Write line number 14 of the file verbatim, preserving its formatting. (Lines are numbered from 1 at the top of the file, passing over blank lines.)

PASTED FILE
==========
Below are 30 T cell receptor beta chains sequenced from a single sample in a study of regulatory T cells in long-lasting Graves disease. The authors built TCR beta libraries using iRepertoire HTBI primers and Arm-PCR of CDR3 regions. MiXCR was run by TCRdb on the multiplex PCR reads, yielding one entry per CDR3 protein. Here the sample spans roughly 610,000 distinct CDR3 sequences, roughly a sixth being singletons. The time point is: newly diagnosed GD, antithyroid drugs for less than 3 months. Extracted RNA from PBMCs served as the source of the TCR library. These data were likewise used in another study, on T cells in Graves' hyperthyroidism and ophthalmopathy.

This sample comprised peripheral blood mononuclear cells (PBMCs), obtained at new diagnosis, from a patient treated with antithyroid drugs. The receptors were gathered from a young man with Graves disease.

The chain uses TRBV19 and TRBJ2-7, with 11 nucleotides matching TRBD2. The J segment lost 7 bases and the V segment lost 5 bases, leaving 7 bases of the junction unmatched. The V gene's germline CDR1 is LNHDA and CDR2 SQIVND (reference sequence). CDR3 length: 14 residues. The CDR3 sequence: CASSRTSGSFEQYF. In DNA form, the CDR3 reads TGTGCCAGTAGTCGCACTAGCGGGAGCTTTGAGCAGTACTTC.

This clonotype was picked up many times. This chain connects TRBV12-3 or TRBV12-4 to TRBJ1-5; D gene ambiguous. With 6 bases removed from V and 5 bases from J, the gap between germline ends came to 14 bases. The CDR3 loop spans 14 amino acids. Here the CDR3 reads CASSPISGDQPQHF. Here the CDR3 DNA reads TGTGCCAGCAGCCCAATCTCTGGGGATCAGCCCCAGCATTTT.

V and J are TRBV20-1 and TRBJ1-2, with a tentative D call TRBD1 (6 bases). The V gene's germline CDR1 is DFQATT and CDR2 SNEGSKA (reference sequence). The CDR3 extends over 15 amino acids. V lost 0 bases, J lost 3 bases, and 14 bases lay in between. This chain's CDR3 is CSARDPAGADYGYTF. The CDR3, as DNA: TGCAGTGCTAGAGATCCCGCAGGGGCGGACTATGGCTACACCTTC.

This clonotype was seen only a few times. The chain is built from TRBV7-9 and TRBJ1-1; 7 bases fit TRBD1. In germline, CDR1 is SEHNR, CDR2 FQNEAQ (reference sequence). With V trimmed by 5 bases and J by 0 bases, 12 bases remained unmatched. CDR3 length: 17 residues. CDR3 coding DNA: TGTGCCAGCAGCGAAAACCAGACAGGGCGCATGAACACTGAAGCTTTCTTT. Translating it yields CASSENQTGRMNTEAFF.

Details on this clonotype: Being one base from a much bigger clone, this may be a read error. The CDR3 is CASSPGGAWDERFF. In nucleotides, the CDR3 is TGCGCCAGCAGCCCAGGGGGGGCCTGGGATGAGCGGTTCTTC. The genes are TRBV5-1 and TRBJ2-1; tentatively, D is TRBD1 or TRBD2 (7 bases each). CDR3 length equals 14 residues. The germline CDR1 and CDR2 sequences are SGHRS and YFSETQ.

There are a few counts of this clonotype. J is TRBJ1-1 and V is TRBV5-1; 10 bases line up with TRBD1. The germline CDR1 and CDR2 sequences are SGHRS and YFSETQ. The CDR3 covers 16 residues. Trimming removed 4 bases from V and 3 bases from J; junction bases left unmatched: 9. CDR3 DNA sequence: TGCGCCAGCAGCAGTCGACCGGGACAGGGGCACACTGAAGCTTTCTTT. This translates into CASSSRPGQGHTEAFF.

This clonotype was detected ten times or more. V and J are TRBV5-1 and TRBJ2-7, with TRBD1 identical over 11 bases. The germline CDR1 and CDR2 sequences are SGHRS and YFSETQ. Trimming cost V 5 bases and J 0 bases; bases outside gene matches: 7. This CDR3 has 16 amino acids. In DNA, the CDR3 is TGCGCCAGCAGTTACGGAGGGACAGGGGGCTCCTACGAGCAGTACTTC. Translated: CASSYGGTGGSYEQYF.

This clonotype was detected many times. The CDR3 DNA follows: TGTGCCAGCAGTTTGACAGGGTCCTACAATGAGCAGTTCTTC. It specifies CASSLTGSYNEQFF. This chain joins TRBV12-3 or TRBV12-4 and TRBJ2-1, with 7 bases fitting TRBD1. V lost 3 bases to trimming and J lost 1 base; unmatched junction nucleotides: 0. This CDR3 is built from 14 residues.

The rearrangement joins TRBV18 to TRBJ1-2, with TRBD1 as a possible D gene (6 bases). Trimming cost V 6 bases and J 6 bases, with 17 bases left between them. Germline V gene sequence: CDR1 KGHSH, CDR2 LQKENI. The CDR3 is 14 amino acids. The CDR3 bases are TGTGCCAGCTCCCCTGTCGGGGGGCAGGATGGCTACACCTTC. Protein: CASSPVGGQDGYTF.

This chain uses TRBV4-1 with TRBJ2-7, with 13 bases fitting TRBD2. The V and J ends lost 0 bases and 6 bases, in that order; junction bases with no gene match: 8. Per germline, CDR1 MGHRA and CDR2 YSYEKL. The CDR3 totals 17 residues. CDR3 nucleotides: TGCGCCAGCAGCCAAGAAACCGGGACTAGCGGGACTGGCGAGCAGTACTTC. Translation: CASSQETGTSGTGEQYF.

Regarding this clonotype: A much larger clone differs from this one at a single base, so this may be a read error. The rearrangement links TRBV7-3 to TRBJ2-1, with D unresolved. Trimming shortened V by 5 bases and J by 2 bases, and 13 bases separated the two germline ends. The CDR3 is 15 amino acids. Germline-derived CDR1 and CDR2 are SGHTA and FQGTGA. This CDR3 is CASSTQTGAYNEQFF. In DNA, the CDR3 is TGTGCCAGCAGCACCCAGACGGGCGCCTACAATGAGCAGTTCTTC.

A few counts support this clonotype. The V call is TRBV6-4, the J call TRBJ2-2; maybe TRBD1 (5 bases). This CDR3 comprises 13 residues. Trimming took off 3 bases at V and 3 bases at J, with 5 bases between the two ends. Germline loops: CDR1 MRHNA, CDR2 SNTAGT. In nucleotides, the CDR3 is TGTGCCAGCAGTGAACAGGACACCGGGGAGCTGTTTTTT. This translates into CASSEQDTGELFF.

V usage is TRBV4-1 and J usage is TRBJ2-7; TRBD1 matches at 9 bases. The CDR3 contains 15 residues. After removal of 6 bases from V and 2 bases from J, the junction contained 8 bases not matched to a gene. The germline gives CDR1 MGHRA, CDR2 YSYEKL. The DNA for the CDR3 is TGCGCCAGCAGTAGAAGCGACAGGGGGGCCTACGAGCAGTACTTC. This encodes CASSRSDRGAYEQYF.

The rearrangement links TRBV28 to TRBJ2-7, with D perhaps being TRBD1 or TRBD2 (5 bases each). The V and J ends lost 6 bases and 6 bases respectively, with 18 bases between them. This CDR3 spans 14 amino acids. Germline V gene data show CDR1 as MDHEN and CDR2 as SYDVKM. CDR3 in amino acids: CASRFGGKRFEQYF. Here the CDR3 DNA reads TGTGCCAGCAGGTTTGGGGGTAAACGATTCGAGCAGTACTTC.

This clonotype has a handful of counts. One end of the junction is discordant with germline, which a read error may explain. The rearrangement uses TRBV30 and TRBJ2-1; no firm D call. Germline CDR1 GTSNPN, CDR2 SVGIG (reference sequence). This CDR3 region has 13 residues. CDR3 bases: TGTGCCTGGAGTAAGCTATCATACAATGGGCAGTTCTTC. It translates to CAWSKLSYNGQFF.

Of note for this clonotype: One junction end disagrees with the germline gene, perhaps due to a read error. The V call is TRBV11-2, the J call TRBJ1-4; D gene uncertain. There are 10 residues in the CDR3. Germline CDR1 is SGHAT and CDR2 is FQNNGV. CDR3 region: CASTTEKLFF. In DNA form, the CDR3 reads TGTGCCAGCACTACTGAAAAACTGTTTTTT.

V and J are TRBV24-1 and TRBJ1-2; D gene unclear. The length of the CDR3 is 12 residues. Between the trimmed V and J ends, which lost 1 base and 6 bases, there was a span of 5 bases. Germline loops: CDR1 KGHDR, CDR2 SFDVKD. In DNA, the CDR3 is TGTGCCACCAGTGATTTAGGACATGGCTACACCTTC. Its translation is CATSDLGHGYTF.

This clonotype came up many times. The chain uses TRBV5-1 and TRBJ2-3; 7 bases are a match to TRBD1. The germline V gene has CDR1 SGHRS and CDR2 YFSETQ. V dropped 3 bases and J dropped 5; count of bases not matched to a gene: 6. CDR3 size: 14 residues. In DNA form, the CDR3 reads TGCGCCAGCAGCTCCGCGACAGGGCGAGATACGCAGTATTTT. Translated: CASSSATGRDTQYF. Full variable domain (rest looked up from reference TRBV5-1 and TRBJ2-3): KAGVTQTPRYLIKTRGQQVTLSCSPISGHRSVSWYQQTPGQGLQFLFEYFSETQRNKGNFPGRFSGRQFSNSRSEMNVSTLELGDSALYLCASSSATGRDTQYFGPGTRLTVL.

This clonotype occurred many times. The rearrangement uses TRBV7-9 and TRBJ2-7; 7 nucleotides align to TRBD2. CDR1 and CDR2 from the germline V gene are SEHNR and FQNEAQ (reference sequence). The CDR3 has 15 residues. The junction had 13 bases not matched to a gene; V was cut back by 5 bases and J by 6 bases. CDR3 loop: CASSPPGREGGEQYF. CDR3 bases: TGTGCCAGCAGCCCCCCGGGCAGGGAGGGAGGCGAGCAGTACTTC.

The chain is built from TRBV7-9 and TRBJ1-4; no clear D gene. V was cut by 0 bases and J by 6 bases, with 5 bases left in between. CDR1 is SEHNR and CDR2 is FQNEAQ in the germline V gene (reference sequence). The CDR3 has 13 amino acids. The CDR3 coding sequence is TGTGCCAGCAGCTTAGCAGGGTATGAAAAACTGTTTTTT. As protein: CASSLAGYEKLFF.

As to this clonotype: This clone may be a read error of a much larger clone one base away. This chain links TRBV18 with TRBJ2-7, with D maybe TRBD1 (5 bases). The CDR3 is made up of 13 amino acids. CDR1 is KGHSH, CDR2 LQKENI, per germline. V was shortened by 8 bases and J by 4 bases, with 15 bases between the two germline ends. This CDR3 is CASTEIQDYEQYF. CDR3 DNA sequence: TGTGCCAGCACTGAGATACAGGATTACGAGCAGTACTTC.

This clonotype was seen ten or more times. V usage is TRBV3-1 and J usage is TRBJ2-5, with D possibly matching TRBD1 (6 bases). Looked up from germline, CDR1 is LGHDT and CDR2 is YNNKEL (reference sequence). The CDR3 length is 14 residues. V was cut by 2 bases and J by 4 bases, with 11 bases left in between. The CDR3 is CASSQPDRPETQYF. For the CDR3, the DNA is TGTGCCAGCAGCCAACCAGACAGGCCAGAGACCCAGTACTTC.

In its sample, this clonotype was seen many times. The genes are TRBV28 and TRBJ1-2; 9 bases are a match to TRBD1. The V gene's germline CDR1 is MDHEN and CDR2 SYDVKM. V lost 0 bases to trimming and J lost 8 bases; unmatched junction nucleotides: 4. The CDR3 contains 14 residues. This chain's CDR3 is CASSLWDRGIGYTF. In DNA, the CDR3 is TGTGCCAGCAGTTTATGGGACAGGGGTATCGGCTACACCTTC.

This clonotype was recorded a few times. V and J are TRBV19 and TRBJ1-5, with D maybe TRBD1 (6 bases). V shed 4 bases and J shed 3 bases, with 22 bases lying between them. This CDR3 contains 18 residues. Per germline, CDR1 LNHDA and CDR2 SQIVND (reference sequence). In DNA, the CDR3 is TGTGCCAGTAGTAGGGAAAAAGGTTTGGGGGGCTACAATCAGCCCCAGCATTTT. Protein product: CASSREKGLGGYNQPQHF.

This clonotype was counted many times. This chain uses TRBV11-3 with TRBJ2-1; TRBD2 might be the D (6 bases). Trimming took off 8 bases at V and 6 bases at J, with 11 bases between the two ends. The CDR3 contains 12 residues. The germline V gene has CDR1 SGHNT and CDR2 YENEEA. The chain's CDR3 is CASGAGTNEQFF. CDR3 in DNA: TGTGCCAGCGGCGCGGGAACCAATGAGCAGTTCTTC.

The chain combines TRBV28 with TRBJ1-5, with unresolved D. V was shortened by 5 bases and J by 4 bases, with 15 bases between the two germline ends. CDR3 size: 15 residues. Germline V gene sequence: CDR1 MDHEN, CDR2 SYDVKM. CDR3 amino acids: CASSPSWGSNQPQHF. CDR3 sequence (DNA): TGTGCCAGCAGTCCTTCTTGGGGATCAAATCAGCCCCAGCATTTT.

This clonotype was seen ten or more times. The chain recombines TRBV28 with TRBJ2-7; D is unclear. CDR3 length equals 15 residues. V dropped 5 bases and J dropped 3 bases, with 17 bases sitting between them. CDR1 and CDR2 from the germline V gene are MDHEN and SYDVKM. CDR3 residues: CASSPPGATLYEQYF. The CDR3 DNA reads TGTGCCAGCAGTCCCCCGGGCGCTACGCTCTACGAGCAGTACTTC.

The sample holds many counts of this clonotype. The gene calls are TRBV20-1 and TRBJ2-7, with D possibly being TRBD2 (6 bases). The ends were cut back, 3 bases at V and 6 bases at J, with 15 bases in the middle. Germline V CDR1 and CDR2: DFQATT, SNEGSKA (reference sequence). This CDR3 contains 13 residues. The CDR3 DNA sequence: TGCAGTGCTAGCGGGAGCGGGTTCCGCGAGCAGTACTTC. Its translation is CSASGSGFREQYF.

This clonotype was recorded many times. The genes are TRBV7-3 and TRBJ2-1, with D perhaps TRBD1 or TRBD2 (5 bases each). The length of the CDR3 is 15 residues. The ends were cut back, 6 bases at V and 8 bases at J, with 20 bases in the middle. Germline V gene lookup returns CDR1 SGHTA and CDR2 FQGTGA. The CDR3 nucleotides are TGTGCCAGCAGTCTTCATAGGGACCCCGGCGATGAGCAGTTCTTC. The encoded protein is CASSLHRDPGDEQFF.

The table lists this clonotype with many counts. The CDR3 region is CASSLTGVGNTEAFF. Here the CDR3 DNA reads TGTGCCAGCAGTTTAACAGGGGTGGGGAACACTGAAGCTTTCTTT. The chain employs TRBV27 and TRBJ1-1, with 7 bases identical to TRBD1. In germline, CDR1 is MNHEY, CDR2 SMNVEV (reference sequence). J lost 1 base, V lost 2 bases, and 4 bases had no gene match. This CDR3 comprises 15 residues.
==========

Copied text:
A few counts support this clonotype. The V call is TRBV6-4, the J call TRBJ2-2; maybe TRBD1 (5 bases). This CDR3 comprises 13 residues. Trimming took off 3 bases at V and 3 bases at J, with 5 bases between the two ends. Germline loops: CDR1 MRHNA, CDR2 SNTAGT. In nucleotides, the CDR3 is TGTGCCAGCAGTGAACAGGACACCGGGGAGCTGTTTTTT. This translates into CASSEQDTGELFF.